What to Bring to a Dinner Party When You Don’t Cook
If you are lucky, you have that one friend that may have been a chef in their past life and throws sophisticated dinner parties. Getting an invite to the swanky shindig is hitting the social lottery jackpot. Unfortunately, cooking may not exactly be your “thing,” but you obviously still want to contribute to the dinner. A bottle of wine is never a shabby idea, but it’s not your only option; there are quite a few other items that you can grab on the way to a dinner party that will win you “great guest” points. Pick up stuff for the appetizers, drinks, dessert, or bring a small kitchen token. When in doubt, just ask the host what would be the most helpful.
Leave the pre-sliced yellow lunch cheese for and pick up a couple of soft and hard cheeses for pre-dinner snacking. A wheel of Brie, Camembert, or chevre, are spreadable and great for crackers. If you grab cheese and crackers or crostini, all you have to do is assemble a simple cheese plate when you arrive (like the sophisticated, gracious dinner guest you are!). Drizzle a few spoonfuls of honey and freshly cracked pepper for in instant creamy and sweet snack. Crumbly cheeses like feta and blue cheese are also welcome additions and pair well with briny olives if you’re feeling extra fancy. A block of good aged sharp cheddar or Parmesan cut into chunks can be eaten alone. A smart way to approach this dinner contribution is to divvy the cheese list and coordinate with another guest to build the cheese board.
A loaf of crusty bread works wonders with just a dip of olive oil, a sprinkle of salt, and a splash of balsamic vinegar. Most likely, the host already has olive oil on hand. Grab a jar of your favorite jam or preserves if you want to provide a sweet, fruity option as well. Find a serrated knife to cut shareable slices of bread for other guests to snack on. Stop by the deli for slices of smoked turkey, chorizo, or prosciutto to accompany the bread, if you want to go above and beyond. If your local grocery store has a bakery, you should be able to find baguettes, sourdough, or ciabatta bread easily enough. However, most people aren’t about to turn their noses up at classic Hawaiian rolls either.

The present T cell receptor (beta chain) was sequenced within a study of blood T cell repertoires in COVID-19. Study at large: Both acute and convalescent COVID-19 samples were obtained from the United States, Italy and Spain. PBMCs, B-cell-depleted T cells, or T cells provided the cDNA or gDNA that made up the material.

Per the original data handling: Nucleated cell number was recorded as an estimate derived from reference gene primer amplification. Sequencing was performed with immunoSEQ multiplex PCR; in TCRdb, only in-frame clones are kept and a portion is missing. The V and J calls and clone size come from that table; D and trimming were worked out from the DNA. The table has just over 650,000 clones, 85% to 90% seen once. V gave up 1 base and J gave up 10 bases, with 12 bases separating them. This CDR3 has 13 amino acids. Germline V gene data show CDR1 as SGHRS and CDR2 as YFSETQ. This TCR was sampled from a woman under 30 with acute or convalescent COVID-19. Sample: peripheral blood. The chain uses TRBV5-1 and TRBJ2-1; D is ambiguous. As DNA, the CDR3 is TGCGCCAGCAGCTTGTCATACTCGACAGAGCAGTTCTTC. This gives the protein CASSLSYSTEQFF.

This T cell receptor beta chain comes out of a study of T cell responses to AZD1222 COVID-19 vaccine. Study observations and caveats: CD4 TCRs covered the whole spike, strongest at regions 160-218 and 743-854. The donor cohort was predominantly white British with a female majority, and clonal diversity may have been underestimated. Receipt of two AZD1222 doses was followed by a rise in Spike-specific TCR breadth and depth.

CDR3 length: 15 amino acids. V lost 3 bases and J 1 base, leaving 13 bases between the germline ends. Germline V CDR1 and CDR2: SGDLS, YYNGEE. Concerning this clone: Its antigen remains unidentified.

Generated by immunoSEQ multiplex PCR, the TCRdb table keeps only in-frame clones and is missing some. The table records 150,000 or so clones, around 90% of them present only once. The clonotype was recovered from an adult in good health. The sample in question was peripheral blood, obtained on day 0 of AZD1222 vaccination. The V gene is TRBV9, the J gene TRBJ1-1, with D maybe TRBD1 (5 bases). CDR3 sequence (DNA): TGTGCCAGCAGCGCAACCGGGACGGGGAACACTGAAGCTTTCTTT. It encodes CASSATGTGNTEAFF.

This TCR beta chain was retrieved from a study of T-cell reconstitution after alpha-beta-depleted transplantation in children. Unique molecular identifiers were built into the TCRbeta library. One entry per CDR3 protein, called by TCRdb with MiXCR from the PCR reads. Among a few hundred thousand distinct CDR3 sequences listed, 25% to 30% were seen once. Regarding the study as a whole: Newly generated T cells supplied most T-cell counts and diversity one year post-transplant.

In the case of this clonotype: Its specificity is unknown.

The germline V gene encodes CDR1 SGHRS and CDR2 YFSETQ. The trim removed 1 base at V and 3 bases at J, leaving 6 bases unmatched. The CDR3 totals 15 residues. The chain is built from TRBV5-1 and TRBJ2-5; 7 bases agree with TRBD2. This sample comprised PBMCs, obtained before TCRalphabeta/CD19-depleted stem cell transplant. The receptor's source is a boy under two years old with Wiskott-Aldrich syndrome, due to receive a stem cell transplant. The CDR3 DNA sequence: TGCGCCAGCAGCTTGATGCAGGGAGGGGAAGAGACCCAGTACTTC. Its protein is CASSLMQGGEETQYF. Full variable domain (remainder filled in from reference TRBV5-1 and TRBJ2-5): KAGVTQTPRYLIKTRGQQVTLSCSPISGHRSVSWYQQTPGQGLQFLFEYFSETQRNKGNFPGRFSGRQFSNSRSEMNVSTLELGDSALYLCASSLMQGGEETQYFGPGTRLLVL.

Wine + Other Booze
Courtesy of Instagram @Lillet1872
Wine is the default gift of choice and for good reason. It’s convenient, and generally well received. We recommend a bottle of Lillet, a French, aperitif wine as a solid go-to. If you’ve got a laid-back, fun-loving crowd on your hands, you could also consider giving cans a go. Obviously, a bottle of bubbly is always a snazzy way to end a meal. And if wine just isn’t your game, I’ve found that a small bottle of dark liquor (bourbon, whiskey, rum, or brandy) is always appreciated.
A bouquet of fresh flowers adds a lively the ambiance to the party and feels like a special gift to your host. Look for seasonal flowers like sunflowers and orchids in summer. Or go for flowers you know provide a lovely aroma—fragrant gardenias, roses, and lilies are all great options to subtly fill a room with pleasant floral scents. If you happen to know the host’s favorite flowers, get those!
Not that grocery store cupcakes aren’t good enough, we just know you can do better. Try to find a local cupcake, pie, cookie, or ice cream shop that specializes in particular baked treats. Going with a higher-quality bakery good adds a gracious touch. For a playful summer treat, try picking up a cooler of artisanal ice pops if you happen to have a pop shop in town.
A home cook always welcomes a shiny new utensil to add to their kitchen arsenal. A wooden spoon with a decorative handle or a colorful wine stopper are both fun and practical. Matching salt and pepper shakers or tea candles are also great gifts that will adorn the dinner table nicely. Any small functional tool or token is best.